Presently, the U.S. Coast Guard maintains two icebreakers – the Coast Guard Cutter Healy, which is a medium icebreaker, and the Polar Star, the United States’ only heavy icebreaker. If a catastrophic event, such as getting stuck in the ice, were to happen to the Healy in the Arctic or to the Polar Star near Antarctica, the U.S. Coast Guard is left without a self-rescue capability.
By contrast, Russia currently operates more than 50 icebreakers – several of which are nuclear powered.
Reserved for Operation Deep Freeze each year, the Polar Star spends the Southern Hemisphere summer breaking ice near Antarctica, and when the mission is complete, the Polar Star returns annually to dry dock in order to complete critical maintenance and repairs in preparation for the next Operation Deep Freeze mission. Once out of dry dock, the ship returns to Antarctica, and the cycle repeats.
The Coast Guard has been the sole provider of the nation’s polar icebreaking capability since 1965, and is seeking to increase its ice breaking fleet with six new polar icebreakers in order to ensure continued national presence and access to the Polar Regions.
In the fiscal year 2019 budget, Congress appropriated $655 million to begin construction of a new polar security cutter this year, with another $20 million was appropriated for long-lead-time materials to build a second.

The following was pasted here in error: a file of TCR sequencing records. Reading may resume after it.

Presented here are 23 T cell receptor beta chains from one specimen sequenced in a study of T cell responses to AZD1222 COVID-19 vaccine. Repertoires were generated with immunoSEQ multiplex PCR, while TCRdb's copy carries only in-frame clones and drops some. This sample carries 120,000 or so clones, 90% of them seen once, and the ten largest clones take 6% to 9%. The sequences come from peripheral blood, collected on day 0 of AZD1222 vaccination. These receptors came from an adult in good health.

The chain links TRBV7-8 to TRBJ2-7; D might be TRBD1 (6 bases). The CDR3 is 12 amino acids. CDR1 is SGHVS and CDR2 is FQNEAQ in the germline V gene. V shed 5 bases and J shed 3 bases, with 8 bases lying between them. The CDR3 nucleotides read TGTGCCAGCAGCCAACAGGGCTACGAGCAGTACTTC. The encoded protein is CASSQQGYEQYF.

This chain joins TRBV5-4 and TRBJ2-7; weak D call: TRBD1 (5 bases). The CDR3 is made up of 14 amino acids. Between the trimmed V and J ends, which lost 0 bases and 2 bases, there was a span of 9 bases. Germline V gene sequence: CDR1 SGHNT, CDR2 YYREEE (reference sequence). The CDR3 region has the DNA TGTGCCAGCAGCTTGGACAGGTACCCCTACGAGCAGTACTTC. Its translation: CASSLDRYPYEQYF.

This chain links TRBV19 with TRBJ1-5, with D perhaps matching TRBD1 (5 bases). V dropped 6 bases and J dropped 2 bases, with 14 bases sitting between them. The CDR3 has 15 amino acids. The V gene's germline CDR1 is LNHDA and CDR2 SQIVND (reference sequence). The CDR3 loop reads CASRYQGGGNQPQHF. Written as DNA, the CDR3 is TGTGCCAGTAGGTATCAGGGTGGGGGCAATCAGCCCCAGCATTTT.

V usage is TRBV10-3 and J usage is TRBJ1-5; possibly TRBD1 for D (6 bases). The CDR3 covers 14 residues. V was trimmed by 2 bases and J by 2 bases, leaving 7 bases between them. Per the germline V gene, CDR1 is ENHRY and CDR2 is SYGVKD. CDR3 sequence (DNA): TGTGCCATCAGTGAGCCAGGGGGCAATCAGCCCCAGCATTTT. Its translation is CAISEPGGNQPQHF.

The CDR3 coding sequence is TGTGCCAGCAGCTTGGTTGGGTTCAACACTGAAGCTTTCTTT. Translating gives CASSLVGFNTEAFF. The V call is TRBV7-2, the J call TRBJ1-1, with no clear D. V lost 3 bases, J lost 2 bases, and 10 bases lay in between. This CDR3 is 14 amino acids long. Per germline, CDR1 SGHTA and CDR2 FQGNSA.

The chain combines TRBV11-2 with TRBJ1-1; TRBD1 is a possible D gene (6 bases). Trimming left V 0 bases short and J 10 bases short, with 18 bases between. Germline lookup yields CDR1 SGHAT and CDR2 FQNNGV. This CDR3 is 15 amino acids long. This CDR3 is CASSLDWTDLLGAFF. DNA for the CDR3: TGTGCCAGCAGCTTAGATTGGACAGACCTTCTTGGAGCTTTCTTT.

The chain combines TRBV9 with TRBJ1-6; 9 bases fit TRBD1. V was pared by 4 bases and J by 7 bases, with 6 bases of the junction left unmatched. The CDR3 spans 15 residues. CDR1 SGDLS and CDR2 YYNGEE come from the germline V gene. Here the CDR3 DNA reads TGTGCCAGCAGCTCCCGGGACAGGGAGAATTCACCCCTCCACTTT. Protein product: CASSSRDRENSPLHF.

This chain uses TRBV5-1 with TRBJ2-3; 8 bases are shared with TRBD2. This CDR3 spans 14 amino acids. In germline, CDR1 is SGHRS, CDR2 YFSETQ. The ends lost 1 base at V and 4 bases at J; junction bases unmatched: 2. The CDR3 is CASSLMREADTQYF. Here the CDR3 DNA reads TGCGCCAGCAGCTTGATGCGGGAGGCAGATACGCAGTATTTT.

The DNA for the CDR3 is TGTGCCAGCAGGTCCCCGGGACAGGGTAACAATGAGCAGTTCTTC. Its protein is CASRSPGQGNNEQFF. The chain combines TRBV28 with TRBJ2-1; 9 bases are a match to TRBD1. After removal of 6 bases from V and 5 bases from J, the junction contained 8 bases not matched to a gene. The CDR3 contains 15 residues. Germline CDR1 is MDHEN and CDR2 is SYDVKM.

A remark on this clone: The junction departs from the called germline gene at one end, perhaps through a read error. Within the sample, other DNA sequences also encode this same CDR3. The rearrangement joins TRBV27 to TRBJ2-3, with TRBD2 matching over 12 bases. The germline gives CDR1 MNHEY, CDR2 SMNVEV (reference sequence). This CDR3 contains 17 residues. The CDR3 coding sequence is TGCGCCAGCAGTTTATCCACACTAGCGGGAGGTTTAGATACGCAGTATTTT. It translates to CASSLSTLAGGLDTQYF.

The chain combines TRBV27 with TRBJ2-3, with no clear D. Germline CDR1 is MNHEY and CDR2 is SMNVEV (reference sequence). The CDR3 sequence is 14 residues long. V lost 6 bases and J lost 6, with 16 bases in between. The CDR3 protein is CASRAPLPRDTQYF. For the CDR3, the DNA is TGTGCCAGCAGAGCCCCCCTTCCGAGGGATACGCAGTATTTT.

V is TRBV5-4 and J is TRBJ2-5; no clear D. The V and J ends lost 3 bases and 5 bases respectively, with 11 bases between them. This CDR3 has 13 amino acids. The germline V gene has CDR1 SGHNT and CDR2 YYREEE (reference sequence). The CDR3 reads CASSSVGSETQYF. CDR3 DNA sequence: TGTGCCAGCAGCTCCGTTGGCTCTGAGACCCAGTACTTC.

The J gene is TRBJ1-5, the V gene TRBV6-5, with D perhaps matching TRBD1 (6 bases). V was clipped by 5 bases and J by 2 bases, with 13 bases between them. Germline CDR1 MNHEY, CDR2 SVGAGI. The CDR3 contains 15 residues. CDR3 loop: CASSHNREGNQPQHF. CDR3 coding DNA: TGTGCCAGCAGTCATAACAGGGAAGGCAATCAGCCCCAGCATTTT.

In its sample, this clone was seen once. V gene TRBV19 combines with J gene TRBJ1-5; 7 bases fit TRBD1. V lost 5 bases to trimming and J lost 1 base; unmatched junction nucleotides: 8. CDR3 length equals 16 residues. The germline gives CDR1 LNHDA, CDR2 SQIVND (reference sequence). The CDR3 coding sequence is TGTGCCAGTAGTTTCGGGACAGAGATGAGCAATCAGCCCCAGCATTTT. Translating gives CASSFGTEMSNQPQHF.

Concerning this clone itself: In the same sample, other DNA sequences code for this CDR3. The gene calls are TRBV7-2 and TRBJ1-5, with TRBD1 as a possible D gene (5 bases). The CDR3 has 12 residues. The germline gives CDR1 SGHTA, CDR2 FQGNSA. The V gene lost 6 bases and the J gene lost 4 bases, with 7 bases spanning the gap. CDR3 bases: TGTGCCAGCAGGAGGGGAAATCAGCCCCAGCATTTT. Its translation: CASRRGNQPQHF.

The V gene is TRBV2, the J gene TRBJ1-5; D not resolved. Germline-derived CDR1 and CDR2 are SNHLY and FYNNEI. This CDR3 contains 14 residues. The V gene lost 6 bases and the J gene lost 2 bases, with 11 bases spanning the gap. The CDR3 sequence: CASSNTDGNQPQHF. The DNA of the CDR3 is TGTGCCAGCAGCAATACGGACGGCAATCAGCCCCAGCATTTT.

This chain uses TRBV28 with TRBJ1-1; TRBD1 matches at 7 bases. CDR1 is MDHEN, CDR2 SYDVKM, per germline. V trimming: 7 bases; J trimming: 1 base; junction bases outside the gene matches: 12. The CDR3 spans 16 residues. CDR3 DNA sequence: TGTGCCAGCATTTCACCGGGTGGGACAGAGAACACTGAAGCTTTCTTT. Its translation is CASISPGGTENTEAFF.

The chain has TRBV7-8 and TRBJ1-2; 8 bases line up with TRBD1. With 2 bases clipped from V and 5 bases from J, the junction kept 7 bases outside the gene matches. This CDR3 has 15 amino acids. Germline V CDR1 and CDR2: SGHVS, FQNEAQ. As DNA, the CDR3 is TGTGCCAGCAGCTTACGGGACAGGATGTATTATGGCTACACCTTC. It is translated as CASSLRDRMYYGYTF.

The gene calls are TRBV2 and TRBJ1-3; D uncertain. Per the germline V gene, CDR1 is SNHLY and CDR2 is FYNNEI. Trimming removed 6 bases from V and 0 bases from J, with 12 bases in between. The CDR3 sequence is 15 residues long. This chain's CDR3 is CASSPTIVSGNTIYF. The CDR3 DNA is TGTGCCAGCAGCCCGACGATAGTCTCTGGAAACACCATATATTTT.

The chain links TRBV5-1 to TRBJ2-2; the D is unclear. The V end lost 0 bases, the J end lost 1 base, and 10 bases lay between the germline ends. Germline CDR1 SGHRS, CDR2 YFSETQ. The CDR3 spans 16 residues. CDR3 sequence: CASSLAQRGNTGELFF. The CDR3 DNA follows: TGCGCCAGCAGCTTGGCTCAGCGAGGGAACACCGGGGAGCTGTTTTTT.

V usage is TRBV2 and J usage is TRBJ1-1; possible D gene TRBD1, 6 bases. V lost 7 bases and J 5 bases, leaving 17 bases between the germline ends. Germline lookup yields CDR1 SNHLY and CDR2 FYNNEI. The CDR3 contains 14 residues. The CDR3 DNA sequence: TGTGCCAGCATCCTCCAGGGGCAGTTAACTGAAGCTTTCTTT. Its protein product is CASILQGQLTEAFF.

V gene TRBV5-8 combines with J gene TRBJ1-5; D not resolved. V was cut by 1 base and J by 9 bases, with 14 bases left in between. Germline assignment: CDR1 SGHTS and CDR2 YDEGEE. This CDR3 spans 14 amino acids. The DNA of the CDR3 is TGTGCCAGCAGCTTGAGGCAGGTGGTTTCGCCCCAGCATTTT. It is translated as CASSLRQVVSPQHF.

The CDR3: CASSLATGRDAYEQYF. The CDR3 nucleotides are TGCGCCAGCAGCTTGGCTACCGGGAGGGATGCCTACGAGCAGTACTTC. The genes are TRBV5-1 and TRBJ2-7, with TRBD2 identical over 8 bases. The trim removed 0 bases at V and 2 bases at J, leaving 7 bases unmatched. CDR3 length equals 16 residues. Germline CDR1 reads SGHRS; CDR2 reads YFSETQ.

In response to the demands of the region, the service is set to release an updated version of its Arctic Strategy, which Adm. Karl Schultz, the commandant of the Coast Guard, is scheduled to discuss March 21 during his annual State of the Coast Guard Address.
“The Coast Guard greatly appreciates the strong support from both the Administration and Congress for funding the polar security cutter program,” said Schultz. “These new cutters are absolutely vital to achieving our national strategic objectives in the Polar Regions – presence equals influence, and we must be present to meet the Nation’s national security and economic needs there in the future.”